The Queen, no stranger to the records book, added another one to her collection last month when she became the UK’s longest reigning monarch after 63 years on the throne, writes Tony Spittles.
This milestone saw her serving for 23,226 days, surpassing the record set by her great-great-grandmother, Queen Victoria, who died in 1901.
But what of the future? That’s the premise for the award-winning production of King Charles III, billed as a “future history play,” now on at Nottingham’s Theatre Royal until this Saturday.
Mike Bartlett’s royal drama proved a premiere sellout at the Almeida Theatre in April last year, later transferring to the West End, as he posed the question of power, politics and privilege as Prince Charles ascends the throne on the death of Queen Elizabeth.
The London production saw Tim Pigott-Smith as the new King, a role now taken by Robert Powell as this royal pageant criss-crosses the country on an extensive UK tour ahead of a run on the New York stage.
But while venues change, the play’s central core remains the same as the new King Charles is confronted with an agonising dilemma - he’s asked to give his assent to a new law that so tightly safeguards privacy it seems to threaten press freedom and democracy itself.
The new King’s refusal to sign this Act of Parliament leads into a head-on collision with the Republican-leaning Labour Prime Minister Mr Evans (Tim Treloar) who is determined it should become law.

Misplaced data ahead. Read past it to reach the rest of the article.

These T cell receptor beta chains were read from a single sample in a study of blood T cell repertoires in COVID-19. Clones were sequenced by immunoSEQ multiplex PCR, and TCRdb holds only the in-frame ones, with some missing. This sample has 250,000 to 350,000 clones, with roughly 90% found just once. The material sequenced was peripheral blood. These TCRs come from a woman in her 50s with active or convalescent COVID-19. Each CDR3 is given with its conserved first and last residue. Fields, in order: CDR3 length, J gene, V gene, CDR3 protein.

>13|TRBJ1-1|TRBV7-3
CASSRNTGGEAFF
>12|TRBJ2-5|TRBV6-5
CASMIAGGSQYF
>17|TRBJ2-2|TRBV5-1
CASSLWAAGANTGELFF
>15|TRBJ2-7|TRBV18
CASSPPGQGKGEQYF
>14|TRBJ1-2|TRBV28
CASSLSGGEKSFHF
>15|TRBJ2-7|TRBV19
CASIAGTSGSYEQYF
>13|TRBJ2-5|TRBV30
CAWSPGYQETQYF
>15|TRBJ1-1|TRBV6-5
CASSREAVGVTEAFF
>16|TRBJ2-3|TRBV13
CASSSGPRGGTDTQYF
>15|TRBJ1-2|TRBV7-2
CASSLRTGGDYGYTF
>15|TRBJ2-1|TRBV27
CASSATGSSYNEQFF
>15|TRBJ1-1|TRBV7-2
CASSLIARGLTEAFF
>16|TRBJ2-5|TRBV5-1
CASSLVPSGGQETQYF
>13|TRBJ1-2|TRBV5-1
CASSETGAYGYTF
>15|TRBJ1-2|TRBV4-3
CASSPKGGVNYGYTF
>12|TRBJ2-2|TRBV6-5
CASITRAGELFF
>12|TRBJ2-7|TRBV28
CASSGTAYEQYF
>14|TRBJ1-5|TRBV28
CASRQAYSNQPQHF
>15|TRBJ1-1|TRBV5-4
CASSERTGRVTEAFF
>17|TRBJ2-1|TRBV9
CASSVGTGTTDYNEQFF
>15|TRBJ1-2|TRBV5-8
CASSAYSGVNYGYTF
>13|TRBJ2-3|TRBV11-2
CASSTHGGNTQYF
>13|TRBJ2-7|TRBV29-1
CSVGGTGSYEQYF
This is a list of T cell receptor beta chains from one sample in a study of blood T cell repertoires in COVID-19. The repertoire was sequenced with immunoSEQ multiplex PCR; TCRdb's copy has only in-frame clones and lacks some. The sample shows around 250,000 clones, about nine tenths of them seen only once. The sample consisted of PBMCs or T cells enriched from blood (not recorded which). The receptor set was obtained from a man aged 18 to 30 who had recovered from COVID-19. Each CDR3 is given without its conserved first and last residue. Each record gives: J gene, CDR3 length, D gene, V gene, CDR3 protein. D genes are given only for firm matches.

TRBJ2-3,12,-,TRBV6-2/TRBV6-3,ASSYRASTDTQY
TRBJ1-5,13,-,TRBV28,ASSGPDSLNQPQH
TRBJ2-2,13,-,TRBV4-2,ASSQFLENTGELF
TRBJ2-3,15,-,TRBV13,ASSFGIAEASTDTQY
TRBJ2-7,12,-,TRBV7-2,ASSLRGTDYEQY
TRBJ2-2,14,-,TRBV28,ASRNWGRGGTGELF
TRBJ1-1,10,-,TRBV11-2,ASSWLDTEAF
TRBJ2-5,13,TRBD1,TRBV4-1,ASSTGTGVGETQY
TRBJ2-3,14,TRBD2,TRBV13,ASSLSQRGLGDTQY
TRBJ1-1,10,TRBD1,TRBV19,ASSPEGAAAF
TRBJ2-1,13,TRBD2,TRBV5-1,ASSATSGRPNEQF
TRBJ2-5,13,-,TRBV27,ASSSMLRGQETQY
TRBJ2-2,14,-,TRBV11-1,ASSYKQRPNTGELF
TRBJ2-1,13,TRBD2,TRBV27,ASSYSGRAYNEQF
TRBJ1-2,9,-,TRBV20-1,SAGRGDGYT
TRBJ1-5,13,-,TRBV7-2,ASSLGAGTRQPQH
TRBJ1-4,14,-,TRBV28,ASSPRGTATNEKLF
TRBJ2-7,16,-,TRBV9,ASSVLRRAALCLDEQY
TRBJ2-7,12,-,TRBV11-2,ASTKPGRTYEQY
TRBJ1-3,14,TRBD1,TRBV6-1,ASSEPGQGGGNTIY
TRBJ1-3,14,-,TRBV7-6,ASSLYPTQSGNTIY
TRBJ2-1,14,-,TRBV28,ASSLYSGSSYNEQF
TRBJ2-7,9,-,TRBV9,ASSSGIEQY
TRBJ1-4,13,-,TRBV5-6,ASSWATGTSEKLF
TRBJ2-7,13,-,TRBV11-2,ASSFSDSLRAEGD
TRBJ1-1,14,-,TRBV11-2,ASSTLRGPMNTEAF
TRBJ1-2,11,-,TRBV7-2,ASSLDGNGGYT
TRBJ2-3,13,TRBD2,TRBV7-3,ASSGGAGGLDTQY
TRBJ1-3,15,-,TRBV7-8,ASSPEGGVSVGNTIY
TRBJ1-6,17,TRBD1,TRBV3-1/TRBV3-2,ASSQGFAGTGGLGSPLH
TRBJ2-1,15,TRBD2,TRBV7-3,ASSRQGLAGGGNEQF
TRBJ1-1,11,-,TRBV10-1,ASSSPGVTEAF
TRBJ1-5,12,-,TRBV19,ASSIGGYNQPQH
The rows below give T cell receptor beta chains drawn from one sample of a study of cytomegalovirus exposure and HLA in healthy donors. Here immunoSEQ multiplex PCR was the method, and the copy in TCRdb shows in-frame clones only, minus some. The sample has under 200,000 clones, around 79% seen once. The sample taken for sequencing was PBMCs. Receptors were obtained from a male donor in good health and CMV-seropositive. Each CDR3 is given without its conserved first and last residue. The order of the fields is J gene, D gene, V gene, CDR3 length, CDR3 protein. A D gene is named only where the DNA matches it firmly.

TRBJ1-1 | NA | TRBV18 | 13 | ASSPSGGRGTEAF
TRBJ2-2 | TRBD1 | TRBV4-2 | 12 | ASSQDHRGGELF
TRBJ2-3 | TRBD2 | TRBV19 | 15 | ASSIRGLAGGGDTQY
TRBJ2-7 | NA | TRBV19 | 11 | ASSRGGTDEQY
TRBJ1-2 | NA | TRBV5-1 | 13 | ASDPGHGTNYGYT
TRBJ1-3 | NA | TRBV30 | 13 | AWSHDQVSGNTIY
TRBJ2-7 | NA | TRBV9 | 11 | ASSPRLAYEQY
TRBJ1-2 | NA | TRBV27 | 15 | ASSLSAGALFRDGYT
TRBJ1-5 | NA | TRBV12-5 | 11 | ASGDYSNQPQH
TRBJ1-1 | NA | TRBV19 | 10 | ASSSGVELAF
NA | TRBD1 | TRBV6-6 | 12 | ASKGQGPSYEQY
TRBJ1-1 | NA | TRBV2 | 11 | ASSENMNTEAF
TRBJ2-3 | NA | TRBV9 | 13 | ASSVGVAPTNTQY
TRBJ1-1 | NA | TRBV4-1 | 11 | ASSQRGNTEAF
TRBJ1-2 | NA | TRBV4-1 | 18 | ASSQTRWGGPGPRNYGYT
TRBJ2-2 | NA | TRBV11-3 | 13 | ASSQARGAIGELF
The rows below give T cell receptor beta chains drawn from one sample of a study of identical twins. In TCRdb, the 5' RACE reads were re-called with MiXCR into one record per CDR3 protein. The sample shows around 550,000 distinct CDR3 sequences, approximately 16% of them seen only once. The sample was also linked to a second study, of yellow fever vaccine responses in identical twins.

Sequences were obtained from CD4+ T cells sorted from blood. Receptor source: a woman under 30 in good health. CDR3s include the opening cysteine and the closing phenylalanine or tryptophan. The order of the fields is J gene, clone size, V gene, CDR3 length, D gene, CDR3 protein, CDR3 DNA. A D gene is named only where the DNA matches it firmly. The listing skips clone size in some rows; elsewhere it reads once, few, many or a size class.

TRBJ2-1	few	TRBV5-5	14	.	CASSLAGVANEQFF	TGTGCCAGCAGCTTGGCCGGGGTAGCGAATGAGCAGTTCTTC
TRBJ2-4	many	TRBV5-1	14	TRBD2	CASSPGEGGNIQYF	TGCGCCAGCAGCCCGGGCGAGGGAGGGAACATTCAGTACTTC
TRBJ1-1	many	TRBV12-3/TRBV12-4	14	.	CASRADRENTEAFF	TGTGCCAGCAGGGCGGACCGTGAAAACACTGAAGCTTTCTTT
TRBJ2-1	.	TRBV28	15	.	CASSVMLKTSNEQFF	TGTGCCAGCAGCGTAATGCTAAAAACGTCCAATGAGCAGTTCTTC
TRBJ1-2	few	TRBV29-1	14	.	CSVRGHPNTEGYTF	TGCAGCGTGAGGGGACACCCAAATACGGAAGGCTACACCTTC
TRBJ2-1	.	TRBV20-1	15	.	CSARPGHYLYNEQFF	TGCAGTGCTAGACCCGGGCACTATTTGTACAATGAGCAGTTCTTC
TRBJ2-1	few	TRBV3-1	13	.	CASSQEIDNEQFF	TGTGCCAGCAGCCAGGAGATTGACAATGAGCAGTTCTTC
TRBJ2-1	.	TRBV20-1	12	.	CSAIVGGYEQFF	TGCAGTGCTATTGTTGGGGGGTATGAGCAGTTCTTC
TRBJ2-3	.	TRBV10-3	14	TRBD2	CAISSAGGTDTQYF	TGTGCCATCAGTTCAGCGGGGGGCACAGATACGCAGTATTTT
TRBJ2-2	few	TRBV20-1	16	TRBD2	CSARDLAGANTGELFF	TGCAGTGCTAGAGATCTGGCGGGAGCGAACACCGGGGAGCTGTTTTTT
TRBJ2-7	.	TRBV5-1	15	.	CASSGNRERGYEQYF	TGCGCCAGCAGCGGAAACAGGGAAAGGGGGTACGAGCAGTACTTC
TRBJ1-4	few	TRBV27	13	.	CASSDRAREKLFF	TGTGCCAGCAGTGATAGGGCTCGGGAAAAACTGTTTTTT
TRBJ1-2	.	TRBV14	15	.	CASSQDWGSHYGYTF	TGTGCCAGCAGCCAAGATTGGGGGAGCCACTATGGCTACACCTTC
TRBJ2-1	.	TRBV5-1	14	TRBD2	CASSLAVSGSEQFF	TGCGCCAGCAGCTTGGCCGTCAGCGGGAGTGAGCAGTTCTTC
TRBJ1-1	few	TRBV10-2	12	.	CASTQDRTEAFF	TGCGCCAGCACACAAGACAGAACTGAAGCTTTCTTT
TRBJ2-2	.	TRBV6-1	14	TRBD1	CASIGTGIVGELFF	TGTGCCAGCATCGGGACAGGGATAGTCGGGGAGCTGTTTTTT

Any support from the Conservative opposition, led by Mr Stevens (Giles Taylor), wavers, so battlelines are drawn between the Monarchy and Parliament, watched by the public at large.
Interspersed between the politicking are some royal insider gems bordering on the nearly real to the fantastical. They include a wayward Prince Harry (played in superb fashion by Richard Glaves) wanting to leave The Family and finding out the real meaning of life and love from a kebab shop worker; the ghost of Princess Diana (Beatrice Walker) haunting King Charles, and Prince William (Ben Righton) showing wisdom above his age as he tries to mediate and get his father to abdicate to solve the stand-off with Parliament and bring an end to civil unrest around the country.
In the title role, all-rounder Robert Powell, equally at home on stage, the big screen or on TV, carried his regal role with a mesmerising and memorable performance that did justice to a play which he regards as a masterpiece and one that no actor would want to ignore.
The women “behind the throne” were also represented with a supportive Camilla (Penelope Beaumont); Prince William’s feisty wife, Kate (Jennifer Bryden) who seemed to have a new take on resolving the State crisis, and Jess (Lucy Phelps) as Prince Harry’s on-off “girlfriend” from the wrong side of town.
Further news of showtimes for this not-to-be missed production, and ticket prices, £17.50 to £34.50, please contact the Box Office on 0115 9895555, or check the website at www.trch.co.uk